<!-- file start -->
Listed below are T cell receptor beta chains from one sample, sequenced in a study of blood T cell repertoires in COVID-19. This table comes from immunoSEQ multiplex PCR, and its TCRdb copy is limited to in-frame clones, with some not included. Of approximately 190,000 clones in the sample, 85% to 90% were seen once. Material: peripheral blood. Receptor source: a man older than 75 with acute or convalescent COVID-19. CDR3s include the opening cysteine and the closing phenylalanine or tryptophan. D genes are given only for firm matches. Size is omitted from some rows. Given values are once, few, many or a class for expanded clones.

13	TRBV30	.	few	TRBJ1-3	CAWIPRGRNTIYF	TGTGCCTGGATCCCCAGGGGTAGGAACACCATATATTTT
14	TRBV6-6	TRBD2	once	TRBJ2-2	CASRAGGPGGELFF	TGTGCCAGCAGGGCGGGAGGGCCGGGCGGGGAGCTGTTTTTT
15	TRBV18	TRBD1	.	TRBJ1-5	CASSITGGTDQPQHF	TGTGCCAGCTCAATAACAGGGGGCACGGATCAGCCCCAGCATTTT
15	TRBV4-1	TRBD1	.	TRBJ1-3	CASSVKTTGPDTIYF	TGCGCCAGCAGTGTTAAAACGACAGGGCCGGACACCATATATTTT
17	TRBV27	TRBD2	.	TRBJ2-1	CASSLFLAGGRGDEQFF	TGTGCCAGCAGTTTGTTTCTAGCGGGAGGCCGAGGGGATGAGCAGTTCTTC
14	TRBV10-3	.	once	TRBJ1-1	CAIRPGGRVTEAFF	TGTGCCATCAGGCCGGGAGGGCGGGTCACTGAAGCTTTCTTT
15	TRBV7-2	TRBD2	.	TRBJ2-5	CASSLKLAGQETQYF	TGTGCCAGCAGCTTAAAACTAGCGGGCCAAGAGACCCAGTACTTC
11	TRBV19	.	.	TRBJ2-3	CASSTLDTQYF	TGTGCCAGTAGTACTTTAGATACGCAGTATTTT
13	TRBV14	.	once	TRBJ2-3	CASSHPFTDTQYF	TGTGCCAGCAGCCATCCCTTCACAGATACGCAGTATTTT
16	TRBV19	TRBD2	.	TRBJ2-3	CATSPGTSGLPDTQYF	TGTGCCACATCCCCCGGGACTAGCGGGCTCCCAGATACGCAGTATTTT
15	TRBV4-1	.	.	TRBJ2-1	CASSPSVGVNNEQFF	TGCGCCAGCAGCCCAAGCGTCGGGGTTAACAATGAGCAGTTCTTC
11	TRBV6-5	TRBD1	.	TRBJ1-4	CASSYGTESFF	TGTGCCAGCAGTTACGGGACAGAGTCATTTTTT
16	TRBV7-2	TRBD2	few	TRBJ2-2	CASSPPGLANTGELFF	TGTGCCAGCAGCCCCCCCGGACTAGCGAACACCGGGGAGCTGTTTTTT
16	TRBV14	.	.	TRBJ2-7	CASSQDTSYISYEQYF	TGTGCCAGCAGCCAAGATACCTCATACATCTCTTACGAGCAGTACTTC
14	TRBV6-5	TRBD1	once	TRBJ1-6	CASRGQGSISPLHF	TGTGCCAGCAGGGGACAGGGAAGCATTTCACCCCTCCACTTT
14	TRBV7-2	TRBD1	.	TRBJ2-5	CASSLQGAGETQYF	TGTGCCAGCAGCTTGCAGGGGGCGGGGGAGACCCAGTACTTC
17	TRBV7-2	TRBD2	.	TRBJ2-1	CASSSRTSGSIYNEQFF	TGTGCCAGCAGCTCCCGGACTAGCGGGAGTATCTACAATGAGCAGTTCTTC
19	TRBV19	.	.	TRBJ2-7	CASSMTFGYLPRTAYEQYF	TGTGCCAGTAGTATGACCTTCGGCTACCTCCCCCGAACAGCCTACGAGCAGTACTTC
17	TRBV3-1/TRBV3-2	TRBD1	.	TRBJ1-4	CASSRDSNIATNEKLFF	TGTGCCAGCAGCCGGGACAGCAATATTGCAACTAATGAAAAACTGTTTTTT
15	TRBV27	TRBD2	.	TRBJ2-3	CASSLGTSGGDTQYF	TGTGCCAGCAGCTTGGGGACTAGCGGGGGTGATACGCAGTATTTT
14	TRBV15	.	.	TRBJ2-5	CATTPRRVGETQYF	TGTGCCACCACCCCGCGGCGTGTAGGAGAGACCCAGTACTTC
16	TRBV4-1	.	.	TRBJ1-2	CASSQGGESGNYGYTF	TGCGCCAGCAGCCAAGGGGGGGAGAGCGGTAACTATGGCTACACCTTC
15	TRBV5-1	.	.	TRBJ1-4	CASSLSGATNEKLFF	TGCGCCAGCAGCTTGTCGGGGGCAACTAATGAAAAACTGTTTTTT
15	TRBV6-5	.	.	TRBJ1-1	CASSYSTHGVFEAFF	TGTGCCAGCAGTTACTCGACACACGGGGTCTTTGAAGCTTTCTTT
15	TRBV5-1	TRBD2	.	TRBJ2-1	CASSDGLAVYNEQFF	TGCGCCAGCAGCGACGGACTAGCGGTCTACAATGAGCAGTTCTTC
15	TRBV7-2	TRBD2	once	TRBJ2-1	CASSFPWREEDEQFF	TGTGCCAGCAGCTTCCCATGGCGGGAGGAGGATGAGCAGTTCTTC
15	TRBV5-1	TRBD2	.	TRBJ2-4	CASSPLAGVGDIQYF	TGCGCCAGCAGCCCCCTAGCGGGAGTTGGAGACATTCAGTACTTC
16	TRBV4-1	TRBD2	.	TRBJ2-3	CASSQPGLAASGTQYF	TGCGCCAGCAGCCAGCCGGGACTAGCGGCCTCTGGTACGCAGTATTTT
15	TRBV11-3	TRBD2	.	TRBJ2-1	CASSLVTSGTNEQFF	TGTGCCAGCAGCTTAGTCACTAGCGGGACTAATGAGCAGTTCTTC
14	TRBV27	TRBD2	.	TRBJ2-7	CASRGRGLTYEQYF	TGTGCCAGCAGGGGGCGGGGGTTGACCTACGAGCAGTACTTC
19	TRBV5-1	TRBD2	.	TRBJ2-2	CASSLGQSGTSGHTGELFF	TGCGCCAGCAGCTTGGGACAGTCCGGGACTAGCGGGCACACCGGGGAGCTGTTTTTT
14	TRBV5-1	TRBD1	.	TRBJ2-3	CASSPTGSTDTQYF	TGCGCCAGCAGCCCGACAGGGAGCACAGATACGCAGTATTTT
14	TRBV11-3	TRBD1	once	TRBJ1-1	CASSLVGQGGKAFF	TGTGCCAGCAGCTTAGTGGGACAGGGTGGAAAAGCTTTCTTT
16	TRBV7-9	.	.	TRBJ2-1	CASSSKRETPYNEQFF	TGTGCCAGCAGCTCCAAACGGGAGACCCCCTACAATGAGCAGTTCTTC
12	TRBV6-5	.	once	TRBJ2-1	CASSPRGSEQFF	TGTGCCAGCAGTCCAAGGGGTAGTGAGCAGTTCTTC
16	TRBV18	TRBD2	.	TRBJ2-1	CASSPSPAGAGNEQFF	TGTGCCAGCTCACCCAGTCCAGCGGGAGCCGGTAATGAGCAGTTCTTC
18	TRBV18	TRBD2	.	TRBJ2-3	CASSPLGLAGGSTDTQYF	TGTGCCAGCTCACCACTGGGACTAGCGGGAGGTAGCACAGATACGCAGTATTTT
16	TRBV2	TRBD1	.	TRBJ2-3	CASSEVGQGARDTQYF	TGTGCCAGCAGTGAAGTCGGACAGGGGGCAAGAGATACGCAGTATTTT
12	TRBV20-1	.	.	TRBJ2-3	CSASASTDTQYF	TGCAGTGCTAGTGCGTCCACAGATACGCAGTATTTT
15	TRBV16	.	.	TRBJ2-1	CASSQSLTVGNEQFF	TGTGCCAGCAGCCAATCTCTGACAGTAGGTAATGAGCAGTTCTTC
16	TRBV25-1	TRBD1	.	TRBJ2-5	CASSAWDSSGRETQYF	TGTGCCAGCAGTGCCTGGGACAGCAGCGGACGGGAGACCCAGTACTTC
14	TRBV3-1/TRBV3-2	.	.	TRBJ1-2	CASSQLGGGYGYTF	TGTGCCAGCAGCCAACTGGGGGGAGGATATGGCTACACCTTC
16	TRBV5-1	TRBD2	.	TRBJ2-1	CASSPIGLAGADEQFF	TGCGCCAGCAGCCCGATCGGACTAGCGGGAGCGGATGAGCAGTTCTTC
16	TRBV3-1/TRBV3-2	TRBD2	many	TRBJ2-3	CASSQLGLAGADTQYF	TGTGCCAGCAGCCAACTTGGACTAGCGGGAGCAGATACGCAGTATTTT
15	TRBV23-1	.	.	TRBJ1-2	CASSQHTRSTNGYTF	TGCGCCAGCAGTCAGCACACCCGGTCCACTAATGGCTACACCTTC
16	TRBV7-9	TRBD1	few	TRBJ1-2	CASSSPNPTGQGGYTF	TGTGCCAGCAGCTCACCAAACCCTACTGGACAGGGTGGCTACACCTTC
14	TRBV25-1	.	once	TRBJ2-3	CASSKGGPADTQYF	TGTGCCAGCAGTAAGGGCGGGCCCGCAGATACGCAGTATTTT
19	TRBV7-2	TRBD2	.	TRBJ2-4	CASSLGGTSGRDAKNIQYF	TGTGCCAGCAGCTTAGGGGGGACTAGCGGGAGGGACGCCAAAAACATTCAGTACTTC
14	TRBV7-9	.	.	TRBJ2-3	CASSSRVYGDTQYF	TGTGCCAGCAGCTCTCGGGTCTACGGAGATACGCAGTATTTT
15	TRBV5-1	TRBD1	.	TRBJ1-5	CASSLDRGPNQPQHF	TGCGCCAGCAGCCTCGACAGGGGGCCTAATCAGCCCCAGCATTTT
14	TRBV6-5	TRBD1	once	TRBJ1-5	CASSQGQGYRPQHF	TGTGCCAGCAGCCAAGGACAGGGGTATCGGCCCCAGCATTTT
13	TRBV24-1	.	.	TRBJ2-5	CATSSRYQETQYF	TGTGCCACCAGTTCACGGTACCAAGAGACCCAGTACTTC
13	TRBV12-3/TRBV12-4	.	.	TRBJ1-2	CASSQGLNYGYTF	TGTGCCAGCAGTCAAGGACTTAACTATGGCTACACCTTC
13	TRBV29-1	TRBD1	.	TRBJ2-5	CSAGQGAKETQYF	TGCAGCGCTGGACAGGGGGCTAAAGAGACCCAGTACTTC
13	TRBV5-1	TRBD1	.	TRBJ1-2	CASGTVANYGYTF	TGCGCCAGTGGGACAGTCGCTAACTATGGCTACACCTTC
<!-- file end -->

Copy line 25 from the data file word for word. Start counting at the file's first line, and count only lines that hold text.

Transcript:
15	TRBV6-5	.	.	TRBJ1-1	CASSYSTHGVFEAFF	TGTGCCAGCAGTTACTCGACACACGGGGTCTTTGAAGCTTTCTTT